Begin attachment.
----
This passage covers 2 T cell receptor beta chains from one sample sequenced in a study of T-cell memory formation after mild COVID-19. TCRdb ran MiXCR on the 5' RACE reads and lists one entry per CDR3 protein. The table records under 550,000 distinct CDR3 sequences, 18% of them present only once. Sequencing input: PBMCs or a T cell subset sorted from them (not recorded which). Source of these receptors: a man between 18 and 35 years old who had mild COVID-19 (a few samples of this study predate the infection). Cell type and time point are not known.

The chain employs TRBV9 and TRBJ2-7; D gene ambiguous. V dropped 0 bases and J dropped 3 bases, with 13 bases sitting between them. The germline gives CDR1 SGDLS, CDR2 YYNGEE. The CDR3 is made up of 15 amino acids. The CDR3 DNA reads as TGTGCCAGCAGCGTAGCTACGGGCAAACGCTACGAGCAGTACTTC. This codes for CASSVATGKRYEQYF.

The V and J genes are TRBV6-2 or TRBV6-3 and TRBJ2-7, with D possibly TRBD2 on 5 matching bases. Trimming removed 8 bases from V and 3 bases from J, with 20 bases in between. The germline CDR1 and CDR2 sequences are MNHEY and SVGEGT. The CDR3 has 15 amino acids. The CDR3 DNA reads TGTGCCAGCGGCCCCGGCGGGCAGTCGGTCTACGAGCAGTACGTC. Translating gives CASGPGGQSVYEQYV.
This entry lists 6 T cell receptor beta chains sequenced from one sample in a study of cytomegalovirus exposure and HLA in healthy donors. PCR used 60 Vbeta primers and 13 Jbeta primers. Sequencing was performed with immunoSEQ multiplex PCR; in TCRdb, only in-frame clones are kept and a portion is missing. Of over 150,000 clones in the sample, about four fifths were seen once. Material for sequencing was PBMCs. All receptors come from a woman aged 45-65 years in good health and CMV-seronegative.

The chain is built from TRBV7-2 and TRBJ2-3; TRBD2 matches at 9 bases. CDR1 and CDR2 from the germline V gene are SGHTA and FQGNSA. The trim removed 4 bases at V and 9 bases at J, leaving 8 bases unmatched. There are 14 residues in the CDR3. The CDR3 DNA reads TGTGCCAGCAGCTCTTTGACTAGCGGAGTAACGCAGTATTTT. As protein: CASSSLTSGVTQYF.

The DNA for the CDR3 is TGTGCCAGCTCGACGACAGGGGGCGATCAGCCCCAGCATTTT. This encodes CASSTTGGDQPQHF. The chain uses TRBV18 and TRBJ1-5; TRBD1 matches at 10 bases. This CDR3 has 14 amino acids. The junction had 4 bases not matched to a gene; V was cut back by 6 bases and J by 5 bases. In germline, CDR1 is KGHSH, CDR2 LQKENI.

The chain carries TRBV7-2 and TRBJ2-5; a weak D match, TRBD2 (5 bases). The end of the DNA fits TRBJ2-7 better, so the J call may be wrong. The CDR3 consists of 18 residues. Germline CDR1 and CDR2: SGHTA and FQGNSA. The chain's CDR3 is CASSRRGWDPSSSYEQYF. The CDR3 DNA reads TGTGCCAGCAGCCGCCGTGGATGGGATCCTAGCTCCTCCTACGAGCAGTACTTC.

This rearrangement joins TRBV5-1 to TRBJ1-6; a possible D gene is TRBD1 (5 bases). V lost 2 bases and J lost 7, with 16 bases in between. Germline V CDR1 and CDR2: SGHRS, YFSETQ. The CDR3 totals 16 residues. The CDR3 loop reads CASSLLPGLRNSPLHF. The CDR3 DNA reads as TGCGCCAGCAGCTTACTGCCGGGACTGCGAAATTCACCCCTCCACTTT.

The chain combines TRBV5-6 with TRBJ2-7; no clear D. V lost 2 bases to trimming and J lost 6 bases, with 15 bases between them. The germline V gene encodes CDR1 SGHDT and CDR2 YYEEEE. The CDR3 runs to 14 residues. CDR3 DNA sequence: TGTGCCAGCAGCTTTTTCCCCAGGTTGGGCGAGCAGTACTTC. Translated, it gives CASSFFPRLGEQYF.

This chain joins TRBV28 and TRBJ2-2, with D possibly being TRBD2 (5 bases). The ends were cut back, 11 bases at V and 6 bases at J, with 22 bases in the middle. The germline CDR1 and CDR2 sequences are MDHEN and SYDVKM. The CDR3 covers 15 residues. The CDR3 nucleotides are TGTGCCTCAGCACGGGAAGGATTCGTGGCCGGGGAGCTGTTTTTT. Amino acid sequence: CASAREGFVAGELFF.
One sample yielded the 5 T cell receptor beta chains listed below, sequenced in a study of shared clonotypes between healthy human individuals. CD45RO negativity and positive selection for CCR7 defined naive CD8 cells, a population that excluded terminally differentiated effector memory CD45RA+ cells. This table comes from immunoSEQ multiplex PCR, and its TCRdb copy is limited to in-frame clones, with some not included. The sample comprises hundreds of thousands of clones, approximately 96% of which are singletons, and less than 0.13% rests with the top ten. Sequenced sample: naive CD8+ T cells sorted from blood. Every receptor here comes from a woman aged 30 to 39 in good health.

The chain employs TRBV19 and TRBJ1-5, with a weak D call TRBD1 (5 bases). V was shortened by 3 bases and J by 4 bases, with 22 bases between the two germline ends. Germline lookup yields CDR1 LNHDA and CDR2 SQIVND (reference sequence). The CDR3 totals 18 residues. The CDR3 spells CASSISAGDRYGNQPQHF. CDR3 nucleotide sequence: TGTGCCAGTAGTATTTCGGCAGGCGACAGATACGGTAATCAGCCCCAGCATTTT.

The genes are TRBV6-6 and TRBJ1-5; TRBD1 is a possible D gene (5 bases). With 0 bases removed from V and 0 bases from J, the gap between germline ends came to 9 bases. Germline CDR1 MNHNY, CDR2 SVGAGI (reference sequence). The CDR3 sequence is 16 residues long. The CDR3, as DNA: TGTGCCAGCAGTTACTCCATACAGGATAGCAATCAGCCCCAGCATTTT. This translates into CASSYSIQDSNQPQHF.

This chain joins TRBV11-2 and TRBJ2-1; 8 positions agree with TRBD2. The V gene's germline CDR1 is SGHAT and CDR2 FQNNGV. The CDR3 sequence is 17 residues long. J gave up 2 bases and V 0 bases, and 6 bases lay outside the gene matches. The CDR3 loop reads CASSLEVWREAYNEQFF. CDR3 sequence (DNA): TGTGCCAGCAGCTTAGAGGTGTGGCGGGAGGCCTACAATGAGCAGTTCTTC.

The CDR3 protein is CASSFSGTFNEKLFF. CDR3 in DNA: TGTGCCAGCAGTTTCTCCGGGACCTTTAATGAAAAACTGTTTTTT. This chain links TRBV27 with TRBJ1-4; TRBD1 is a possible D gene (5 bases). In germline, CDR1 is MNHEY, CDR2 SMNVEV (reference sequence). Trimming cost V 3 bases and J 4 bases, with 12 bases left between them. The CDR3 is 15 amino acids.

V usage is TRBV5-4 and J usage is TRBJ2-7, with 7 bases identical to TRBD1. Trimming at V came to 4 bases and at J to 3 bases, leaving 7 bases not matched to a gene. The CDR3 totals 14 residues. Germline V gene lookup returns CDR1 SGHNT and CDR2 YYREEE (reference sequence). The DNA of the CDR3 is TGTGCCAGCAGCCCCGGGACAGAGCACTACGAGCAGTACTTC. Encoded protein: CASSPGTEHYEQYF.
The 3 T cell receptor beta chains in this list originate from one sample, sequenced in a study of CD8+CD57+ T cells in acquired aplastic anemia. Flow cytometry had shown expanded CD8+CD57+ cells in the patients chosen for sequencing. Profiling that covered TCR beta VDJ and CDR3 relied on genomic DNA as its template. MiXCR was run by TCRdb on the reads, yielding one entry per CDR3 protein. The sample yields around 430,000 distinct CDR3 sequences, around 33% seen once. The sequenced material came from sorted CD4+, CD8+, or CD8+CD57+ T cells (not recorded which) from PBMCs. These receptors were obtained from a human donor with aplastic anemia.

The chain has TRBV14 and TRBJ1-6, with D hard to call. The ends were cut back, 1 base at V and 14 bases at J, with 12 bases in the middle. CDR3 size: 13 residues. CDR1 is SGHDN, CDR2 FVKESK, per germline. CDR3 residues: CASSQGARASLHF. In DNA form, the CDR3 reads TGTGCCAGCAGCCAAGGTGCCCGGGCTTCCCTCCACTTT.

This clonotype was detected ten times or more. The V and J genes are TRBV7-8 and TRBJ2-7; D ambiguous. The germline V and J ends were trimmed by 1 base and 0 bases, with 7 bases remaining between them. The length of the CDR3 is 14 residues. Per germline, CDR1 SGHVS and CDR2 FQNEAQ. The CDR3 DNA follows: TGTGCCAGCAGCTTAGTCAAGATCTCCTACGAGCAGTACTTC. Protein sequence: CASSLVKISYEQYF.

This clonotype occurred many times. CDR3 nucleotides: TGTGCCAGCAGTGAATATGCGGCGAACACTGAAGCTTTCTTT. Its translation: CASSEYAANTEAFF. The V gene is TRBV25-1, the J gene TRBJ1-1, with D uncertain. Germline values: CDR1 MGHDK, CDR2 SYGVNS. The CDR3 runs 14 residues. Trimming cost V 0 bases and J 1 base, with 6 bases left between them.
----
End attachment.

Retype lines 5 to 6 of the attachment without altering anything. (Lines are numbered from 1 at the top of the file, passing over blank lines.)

The chain is built from TRBV7-2 and TRBJ2-3; TRBD2 matches at 9 bases. CDR1 and CDR2 from the germline V gene are SGHTA and FQGNSA. The trim removed 4 bases at V and 9 bases at J, leaving 8 bases unmatched. There are 14 residues in the CDR3. The CDR3 DNA reads TGTGCCAGCAGCTCTTTGACTAGCGGAGTAACGCAGTATTTT. As protein: CASSSLTSGVTQYF.

The DNA for the CDR3 is TGTGCCAGCTCGACGACAGGGGGCGATCAGCCCCAGCATTTT. This encodes CASSTTGGDQPQHF. The chain uses TRBV18 and TRBJ1-5; TRBD1 matches at 10 bases. This CDR3 has 14 amino acids. The junction had 4 bases not matched to a gene; V was cut back by 6 bases and J by 5 bases. In germline, CDR1 is KGHSH, CDR2 LQKENI.